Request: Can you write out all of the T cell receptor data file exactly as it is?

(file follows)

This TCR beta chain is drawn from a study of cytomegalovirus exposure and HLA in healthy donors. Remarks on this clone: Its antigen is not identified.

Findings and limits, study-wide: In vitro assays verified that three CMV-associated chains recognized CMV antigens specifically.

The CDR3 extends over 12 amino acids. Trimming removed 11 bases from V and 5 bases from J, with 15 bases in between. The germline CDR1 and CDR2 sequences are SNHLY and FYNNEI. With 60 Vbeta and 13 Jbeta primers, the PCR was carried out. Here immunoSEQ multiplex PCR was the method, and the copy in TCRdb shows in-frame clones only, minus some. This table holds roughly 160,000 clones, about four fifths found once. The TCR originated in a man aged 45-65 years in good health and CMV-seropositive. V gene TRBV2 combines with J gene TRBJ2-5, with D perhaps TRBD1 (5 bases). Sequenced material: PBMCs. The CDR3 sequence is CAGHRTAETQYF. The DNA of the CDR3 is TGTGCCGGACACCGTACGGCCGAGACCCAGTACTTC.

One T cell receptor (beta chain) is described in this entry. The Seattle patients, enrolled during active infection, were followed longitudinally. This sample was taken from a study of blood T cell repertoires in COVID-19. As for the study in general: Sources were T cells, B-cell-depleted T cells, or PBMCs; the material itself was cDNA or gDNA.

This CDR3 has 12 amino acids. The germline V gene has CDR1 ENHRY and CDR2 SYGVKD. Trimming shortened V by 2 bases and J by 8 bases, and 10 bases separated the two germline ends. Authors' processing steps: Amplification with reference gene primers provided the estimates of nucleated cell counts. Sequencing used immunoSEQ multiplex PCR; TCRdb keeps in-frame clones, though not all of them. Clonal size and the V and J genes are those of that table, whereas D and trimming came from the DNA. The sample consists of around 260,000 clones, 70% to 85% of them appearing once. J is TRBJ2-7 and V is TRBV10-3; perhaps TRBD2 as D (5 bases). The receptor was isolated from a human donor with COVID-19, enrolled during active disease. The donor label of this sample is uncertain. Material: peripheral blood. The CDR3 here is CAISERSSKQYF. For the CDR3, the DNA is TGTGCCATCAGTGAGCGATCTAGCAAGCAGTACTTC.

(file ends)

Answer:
This TCR beta chain is drawn from a study of cytomegalovirus exposure and HLA in healthy donors. Remarks on this clone: Its antigen is not identified.

Findings and limits, study-wide: In vitro assays verified that three CMV-associated chains recognized CMV antigens specifically.

The CDR3 extends over 12 amino acids. Trimming removed 11 bases from V and 5 bases from J, with 15 bases in between. The germline CDR1 and CDR2 sequences are SNHLY and FYNNEI. With 60 Vbeta and 13 Jbeta primers, the PCR was carried out. Here immunoSEQ multiplex PCR was the method, and the copy in TCRdb shows in-frame clones only, minus some. This table holds roughly 160,000 clones, about four fifths found once. The TCR originated in a man aged 45-65 years in good health and CMV-seropositive. V gene TRBV2 combines with J gene TRBJ2-5, with D perhaps TRBD1 (5 bases). Sequenced material: PBMCs. The CDR3 sequence is CAGHRTAETQYF. The DNA of the CDR3 is TGTGCCGGACACCGTACGGCCGAGACCCAGTACTTC.

One T cell receptor (beta chain) is described in this entry. The Seattle patients, enrolled during active infection, were followed longitudinally. This sample was taken from a study of blood T cell repertoires in COVID-19. As for the study in general: Sources were T cells, B-cell-depleted T cells, or PBMCs; the material itself was cDNA or gDNA.

This CDR3 has 12 amino acids. The germline V gene has CDR1 ENHRY and CDR2 SYGVKD. Trimming shortened V by 2 bases and J by 8 bases, and 10 bases separated the two germline ends. Authors' processing steps: Amplification with reference gene primers provided the estimates of nucleated cell counts. Sequencing used immunoSEQ multiplex PCR; TCRdb keeps in-frame clones, though not all of them. Clonal size and the V and J genes are those of that table, whereas D and trimming came from the DNA. The sample consists of around 260,000 clones, 70% to 85% of them appearing once. J is TRBJ2-7 and V is TRBV10-3; perhaps TRBD2 as D (5 bases). The receptor was isolated from a human donor with COVID-19, enrolled during active disease. The donor label of this sample is uncertain. Material: peripheral blood. The CDR3 here is CAISERSSKQYF. For the CDR3, the DNA is TGTGCCATCAGTGAGCGATCTAGCAAGCAGTACTTC.